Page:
Neuroscience of Free Will

We’ve been discussing Free Will in class and I decided to look up a scientific way to prove if Free Will exists or not. Researchers at the University of California-Davis measured the brain activity of a handful of undergraduates as each made choices to look left or right when prompted by images on a screen. A bunch of controls ensured the only thing directing their gaze was their own arbitrary choice. The researchers want to determine if what they call “ongoing spontaneous variability” in neural signaling (brain’s background noise) influenced the student’s decisions. The result showed the fluctuations in brain static actually predicted the direction in which students chose to look. These constant fluctuations exist apart from the normal chain of thought, so they seem to allow spontaneous bits to disrupt constant chain of thoughts toward particular actions and open up other possibilities. Our purposeful intentions, desires, and goals drive our decisions in a linear cause-and-effect kind of way, but their findings shows that decisions can also be influenced by neural noise within any given moment. This can be problematic because it probably plays a role in making mistakes or acting against a person’s intentions but it does prove that we have the freedom of choice.

http://www.psmag.com/navigation/health-and-behavior/free-will-illusion-83861/

7 thoughts on “Neuroscience of Free Will

  1. I too came across this study and thought it was a very interesting one. However, I am a little skeptical of how the researchers determined what the brains’ background noises in each subject were. In other words, at any given time our brains are rapidly signaling and it seems difficult to imagine that the researchers were able to isolate these background noises specifically. I think I would be more convinced if we had an idea of exactly how they did this procedurally.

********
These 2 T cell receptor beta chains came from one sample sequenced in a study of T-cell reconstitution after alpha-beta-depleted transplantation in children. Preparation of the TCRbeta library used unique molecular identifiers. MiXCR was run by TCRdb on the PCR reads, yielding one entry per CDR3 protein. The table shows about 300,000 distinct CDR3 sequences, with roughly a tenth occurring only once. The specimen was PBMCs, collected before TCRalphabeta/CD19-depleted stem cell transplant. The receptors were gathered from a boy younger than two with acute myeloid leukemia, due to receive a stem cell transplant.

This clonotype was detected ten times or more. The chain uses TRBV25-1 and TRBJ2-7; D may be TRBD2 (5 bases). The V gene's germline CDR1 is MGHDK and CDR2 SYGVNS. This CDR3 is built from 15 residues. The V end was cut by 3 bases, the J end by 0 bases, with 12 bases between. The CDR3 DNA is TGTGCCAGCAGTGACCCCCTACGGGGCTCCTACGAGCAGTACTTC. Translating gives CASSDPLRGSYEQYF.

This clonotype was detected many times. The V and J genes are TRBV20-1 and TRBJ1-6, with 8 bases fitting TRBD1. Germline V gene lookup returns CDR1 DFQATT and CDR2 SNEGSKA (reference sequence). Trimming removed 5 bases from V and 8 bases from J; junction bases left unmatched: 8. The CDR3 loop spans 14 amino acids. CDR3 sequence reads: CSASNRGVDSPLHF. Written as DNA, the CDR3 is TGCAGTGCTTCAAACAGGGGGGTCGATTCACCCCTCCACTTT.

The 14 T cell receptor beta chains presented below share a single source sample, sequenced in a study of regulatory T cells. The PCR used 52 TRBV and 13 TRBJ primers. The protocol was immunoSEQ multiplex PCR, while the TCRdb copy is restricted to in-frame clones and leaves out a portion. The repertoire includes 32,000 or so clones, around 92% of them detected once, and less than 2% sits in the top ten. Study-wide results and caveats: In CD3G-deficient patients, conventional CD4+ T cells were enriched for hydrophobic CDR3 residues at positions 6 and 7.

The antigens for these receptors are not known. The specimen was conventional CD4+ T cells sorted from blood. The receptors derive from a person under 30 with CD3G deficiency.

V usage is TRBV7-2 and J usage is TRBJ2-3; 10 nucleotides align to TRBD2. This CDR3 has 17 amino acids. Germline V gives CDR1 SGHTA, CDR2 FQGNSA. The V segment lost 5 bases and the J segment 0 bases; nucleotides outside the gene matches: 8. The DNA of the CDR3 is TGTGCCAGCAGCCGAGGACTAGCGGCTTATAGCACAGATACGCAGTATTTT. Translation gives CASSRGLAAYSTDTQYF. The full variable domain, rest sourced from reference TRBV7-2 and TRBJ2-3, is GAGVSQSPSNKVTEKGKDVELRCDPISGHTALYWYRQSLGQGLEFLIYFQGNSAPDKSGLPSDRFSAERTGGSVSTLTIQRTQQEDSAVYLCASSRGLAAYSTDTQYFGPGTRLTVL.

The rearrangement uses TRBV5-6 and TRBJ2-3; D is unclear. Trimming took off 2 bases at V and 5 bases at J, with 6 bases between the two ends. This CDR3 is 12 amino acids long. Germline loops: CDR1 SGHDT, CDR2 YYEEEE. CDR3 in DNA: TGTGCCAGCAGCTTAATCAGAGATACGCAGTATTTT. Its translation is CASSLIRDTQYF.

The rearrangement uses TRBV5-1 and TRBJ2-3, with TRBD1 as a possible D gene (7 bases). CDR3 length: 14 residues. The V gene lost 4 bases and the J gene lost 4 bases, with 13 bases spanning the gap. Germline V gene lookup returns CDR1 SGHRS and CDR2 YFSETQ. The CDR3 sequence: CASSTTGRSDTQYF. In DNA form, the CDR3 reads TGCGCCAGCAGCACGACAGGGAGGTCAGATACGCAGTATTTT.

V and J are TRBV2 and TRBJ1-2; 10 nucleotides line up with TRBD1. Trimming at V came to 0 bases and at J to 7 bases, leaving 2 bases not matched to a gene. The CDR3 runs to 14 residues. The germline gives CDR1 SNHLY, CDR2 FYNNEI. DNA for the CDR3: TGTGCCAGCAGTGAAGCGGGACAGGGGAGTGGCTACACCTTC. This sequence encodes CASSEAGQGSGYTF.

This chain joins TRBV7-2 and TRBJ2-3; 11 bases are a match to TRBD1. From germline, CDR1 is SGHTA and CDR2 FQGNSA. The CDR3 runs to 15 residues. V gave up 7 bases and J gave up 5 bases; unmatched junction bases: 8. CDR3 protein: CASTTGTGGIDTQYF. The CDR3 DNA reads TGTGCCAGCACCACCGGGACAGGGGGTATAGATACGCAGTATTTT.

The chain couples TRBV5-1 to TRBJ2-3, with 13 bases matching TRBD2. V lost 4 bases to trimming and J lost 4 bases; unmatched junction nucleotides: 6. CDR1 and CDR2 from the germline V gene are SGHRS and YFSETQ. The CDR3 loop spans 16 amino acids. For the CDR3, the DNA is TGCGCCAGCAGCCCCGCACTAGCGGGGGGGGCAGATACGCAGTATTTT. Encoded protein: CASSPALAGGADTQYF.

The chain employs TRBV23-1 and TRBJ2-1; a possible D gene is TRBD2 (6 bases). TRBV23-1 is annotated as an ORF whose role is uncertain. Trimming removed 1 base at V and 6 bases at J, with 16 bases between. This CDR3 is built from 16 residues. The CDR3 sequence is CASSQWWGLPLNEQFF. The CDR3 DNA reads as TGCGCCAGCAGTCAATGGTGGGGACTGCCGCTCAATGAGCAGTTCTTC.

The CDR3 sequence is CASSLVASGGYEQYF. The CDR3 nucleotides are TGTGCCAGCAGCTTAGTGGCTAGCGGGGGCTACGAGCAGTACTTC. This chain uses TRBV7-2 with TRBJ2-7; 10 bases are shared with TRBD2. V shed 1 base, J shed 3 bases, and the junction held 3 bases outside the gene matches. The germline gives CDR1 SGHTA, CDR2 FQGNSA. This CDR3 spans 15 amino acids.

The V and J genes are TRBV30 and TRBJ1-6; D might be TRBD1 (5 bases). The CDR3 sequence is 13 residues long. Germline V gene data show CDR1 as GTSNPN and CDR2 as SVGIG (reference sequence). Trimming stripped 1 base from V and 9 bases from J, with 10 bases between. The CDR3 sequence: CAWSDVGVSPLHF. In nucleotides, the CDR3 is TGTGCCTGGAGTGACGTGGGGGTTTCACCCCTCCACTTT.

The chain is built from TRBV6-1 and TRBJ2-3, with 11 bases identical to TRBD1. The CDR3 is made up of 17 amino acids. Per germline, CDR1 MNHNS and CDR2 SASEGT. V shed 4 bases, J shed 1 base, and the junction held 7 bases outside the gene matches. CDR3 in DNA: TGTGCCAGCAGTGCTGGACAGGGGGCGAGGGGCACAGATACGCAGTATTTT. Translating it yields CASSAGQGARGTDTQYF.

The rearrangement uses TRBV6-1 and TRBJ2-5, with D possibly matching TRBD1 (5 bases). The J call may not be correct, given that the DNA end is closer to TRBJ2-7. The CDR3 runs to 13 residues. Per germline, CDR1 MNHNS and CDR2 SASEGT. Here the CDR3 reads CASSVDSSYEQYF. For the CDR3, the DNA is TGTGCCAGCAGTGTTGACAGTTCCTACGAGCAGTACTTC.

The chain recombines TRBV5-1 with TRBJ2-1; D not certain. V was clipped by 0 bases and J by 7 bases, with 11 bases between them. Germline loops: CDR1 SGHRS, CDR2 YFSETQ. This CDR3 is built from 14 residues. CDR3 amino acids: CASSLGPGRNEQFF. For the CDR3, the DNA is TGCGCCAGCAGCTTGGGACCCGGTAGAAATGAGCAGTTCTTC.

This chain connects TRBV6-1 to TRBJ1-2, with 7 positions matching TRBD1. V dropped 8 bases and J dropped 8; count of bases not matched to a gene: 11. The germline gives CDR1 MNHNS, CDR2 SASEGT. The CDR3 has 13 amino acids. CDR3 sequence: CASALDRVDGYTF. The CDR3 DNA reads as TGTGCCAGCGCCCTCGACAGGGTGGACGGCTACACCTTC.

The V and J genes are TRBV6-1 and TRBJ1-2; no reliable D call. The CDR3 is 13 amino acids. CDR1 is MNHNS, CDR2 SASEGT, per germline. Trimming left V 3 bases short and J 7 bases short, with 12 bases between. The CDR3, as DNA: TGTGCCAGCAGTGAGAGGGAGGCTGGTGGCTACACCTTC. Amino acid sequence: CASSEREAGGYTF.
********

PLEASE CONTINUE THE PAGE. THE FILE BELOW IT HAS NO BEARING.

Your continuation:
2. Like Akhilesh, I find this article interesting but there may be a few problems. For example, if the brain reaction is a spontaneous change, then could it not be attributed to chance? And if this change were a random chance, then could it necessarily be considered free will? I personally believe not. This is one of a few issues I had with this article, that make it hard to believe fully, but I still find it very interesting.

  3. hello
    I find this article interesting but there may be a few problems. For example, if the brain reaction is a spontaneous change, then could it not be attributed to chance? And if this change were a random chance, then could it necessarily be considered free will? I personally believe not. This is one of a few issues I had with this article, that make it hard to believe fully, but I still find it very interesting.
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